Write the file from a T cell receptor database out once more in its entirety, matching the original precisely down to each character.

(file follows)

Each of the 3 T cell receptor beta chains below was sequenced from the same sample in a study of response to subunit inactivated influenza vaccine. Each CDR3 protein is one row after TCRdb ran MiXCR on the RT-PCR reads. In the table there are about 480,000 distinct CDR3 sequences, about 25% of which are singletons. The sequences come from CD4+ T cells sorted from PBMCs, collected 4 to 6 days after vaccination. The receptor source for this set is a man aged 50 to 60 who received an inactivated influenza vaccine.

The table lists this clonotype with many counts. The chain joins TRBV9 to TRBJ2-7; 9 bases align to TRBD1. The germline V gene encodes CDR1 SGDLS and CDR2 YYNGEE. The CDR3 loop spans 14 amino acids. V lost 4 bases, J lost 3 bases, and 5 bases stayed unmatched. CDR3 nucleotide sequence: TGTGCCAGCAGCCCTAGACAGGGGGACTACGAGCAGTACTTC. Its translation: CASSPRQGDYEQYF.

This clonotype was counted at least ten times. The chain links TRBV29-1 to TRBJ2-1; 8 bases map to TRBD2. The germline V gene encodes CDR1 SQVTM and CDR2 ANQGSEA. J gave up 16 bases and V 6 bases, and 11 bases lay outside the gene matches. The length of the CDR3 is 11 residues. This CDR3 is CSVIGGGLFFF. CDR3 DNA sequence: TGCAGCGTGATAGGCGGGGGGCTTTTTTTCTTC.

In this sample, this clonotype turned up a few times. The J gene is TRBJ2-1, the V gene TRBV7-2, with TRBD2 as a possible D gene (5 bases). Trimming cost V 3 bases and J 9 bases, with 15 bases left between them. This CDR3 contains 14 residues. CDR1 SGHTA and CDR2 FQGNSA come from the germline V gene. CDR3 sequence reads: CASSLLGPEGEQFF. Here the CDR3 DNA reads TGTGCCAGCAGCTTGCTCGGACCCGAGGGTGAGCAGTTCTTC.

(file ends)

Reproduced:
Each of the 3 T cell receptor beta chains below was sequenced from the same sample in a study of response to subunit inactivated influenza vaccine. Each CDR3 protein is one row after TCRdb ran MiXCR on the RT-PCR reads. In the table there are about 480,000 distinct CDR3 sequences, about 25% of which are singletons. The sequences come from CD4+ T cells sorted from PBMCs, collected 4 to 6 days after vaccination. The receptor source for this set is a man aged 50 to 60 who received an inactivated influenza vaccine.

The table lists this clonotype with many counts. The chain joins TRBV9 to TRBJ2-7; 9 bases align to TRBD1. The germline V gene encodes CDR1 SGDLS and CDR2 YYNGEE. The CDR3 loop spans 14 amino acids. V lost 4 bases, J lost 3 bases, and 5 bases stayed unmatched. CDR3 nucleotide sequence: TGTGCCAGCAGCCCTAGACAGGGGGACTACGAGCAGTACTTC. Its translation: CASSPRQGDYEQYF.

This clonotype was counted at least ten times. The chain links TRBV29-1 to TRBJ2-1; 8 bases map to TRBD2. The germline V gene encodes CDR1 SQVTM and CDR2 ANQGSEA. J gave up 16 bases and V 6 bases, and 11 bases lay outside the gene matches. The length of the CDR3 is 11 residues. This CDR3 is CSVIGGGLFFF. CDR3 DNA sequence: TGCAGCGTGATAGGCGGGGGGCTTTTTTTCTTC.

In this sample, this clonotype turned up a few times. The J gene is TRBJ2-1, the V gene TRBV7-2, with TRBD2 as a possible D gene (5 bases). Trimming cost V 3 bases and J 9 bases, with 15 bases left between them. This CDR3 contains 14 residues. CDR1 SGHTA and CDR2 FQGNSA come from the germline V gene. CDR3 sequence reads: CASSLLGPEGEQFF. Here the CDR3 DNA reads TGTGCCAGCAGCTTGCTCGGACCCGAGGGTGAGCAGTTCTTC.